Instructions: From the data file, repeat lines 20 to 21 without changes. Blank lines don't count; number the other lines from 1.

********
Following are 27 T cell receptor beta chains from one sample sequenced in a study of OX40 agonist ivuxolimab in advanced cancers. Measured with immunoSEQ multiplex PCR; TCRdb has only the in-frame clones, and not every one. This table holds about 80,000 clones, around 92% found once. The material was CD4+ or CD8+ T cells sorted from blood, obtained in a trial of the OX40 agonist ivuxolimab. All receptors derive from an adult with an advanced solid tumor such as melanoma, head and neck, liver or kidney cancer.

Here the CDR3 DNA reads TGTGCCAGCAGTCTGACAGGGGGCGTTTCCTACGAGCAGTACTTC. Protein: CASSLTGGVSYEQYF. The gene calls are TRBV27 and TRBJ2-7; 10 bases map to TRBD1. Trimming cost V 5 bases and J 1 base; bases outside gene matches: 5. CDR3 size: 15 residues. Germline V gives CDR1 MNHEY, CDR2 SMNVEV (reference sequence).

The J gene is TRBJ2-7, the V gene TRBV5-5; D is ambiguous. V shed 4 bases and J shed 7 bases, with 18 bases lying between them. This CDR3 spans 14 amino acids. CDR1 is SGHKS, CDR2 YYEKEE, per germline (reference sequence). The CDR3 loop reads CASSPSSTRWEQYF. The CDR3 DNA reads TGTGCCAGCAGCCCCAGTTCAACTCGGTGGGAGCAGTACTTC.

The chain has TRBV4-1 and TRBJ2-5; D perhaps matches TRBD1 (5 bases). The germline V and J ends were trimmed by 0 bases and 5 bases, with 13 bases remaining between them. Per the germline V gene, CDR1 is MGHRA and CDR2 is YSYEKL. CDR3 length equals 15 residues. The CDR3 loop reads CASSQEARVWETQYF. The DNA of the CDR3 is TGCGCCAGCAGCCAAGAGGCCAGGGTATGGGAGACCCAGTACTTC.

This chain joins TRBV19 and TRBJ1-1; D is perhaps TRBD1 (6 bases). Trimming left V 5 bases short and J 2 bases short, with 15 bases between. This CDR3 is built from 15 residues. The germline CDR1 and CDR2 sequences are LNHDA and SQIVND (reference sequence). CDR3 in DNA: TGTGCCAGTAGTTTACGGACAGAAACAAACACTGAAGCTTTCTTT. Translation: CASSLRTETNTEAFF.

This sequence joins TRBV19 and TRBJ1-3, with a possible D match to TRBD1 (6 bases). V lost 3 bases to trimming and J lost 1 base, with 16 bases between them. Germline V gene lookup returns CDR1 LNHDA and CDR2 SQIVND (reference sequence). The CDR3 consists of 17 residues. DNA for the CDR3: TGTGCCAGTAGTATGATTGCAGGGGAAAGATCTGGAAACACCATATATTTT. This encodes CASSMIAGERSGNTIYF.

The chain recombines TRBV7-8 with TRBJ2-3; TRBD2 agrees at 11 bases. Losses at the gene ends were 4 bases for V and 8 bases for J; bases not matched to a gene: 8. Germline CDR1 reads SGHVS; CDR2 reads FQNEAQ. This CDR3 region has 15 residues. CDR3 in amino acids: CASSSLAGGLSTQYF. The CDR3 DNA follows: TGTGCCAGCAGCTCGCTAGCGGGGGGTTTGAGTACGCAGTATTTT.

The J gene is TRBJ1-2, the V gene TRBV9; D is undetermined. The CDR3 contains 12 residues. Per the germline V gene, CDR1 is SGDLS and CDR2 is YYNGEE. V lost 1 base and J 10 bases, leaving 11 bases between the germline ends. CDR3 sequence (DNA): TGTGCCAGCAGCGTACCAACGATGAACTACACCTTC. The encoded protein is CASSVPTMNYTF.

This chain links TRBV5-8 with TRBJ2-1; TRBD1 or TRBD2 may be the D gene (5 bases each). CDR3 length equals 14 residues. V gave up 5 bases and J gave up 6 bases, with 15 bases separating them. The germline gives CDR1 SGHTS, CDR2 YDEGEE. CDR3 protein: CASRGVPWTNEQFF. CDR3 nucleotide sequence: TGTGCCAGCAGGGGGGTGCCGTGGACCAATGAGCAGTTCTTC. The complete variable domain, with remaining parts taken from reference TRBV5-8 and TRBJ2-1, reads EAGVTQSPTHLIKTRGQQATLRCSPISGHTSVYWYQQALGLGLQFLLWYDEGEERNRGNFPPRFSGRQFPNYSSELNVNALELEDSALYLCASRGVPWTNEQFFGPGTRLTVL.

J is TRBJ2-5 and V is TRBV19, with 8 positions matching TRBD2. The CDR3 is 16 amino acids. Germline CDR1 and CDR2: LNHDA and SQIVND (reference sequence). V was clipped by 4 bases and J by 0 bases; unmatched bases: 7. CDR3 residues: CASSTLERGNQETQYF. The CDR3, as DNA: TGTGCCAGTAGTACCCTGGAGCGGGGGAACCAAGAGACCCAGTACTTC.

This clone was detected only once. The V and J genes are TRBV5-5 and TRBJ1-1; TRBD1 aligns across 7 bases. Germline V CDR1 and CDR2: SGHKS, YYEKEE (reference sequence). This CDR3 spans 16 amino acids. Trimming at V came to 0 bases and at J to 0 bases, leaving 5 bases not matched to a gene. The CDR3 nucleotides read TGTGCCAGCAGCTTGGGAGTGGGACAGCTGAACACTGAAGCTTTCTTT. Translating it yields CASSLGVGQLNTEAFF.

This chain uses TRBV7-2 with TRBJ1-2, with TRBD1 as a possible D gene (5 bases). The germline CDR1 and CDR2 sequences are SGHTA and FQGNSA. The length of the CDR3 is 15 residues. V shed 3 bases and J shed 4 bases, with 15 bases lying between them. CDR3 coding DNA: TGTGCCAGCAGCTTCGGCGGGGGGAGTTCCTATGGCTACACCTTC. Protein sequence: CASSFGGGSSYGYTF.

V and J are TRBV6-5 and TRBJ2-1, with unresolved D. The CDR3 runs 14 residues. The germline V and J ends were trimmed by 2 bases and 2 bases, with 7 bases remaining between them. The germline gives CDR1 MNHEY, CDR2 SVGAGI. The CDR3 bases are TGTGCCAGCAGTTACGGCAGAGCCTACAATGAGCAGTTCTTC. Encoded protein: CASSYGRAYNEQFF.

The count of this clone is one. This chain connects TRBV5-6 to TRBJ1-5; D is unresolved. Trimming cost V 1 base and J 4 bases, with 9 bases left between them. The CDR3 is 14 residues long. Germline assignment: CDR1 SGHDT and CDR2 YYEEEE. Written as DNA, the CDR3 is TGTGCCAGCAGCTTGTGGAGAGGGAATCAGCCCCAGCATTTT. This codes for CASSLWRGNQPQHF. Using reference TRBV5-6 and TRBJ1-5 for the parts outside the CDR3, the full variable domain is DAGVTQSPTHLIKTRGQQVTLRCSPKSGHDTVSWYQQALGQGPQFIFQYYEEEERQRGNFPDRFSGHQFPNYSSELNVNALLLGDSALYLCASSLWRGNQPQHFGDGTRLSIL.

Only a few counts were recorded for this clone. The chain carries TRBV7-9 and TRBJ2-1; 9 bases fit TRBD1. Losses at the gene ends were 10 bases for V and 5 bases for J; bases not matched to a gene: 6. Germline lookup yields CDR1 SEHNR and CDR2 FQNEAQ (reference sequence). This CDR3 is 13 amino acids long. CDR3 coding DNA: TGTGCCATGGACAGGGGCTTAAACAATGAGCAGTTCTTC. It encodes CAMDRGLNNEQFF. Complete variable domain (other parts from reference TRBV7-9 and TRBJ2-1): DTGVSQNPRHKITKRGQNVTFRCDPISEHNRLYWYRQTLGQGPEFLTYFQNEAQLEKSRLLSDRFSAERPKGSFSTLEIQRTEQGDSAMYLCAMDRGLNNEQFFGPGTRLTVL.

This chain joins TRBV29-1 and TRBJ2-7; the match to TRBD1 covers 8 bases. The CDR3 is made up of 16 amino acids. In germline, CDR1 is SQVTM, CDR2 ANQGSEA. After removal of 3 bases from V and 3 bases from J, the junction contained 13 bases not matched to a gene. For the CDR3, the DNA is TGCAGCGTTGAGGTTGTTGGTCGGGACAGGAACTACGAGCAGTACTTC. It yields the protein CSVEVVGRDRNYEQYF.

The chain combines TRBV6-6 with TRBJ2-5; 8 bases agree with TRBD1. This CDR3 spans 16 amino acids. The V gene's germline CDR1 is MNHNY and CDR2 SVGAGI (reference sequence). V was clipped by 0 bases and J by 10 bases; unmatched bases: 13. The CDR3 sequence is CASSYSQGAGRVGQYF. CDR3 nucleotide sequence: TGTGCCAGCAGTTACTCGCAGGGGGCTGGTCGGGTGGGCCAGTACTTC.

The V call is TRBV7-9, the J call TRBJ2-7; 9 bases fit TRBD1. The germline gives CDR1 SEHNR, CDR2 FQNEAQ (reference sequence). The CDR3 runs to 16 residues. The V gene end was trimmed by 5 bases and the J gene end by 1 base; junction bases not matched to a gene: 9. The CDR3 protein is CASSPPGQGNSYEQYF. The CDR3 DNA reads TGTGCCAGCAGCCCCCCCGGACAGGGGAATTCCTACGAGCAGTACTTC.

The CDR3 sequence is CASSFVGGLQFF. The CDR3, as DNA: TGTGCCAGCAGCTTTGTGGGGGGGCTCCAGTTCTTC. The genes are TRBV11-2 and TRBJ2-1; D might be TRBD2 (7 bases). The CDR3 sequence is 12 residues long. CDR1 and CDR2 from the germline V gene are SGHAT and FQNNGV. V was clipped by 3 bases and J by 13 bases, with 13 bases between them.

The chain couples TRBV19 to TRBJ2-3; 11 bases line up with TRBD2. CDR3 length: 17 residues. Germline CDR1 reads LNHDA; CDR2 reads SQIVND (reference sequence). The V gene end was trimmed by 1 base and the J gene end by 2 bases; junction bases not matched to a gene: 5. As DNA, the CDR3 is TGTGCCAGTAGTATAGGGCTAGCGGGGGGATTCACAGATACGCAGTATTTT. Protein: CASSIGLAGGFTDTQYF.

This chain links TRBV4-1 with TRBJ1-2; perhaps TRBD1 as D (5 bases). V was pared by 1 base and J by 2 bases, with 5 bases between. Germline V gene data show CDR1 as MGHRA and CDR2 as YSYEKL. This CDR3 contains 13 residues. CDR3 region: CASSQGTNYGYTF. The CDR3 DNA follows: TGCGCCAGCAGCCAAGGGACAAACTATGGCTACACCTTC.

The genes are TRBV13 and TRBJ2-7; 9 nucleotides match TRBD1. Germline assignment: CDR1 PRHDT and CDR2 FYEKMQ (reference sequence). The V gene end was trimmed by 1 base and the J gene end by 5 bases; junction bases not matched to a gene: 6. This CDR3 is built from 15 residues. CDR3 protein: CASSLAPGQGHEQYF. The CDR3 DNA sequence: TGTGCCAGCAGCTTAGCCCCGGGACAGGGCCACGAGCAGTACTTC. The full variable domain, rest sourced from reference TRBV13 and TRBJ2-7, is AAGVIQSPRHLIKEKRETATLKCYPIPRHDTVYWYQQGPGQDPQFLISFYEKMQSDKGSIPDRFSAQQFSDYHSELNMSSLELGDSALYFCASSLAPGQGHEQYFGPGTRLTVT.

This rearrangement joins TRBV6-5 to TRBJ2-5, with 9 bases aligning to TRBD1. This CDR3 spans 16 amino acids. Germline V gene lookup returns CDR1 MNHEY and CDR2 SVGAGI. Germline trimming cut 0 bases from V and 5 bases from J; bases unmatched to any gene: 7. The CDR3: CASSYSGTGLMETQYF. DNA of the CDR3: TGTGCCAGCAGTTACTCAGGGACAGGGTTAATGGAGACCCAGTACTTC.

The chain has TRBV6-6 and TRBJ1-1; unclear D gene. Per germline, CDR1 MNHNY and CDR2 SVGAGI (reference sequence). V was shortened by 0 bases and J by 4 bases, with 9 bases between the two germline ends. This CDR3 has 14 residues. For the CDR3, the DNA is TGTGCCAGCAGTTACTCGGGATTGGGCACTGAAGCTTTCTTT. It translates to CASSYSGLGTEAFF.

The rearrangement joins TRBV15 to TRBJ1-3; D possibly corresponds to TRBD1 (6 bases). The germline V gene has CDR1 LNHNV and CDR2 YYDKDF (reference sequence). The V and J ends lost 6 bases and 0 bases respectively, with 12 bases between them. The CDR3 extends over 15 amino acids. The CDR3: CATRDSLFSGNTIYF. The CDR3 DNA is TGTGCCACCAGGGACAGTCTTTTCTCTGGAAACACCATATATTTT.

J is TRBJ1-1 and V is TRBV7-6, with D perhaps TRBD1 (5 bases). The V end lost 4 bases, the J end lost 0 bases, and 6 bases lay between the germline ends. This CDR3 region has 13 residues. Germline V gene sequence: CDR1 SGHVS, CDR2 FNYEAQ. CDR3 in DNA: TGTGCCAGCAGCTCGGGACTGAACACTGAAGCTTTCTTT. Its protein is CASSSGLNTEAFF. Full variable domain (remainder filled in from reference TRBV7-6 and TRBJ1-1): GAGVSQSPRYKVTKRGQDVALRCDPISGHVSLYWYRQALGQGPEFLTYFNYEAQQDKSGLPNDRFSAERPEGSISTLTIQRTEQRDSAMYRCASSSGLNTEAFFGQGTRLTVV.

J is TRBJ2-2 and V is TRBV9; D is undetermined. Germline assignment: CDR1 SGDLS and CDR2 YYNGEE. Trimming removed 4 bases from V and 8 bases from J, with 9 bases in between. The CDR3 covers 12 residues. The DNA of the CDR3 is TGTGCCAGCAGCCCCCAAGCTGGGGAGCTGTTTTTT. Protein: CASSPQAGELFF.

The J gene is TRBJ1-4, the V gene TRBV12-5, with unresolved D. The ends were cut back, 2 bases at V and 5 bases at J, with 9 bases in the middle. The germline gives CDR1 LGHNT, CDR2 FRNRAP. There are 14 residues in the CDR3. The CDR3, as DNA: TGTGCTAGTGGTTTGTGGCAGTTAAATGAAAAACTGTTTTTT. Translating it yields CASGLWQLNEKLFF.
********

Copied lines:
The chain couples TRBV19 to TRBJ2-3; 11 bases line up with TRBD2. CDR3 length: 17 residues. Germline CDR1 reads LNHDA; CDR2 reads SQIVND (reference sequence). The V gene end was trimmed by 1 base and the J gene end by 2 bases; junction bases not matched to a gene: 5. As DNA, the CDR3 is TGTGCCAGTAGTATAGGGCTAGCGGGGGGATTCACAGATACGCAGTATTTT. Protein: CASSIGLAGGFTDTQYF.

This chain links TRBV4-1 with TRBJ1-2; perhaps TRBD1 as D (5 bases). V was pared by 1 base and J by 2 bases, with 5 bases between. Germline V gene data show CDR1 as MGHRA and CDR2 as YSYEKL. This CDR3 contains 13 residues. CDR3 region: CASSQGTNYGYTF. The CDR3 DNA follows: TGCGCCAGCAGCCAAGGGACAAACTATGGCTACACCTTC.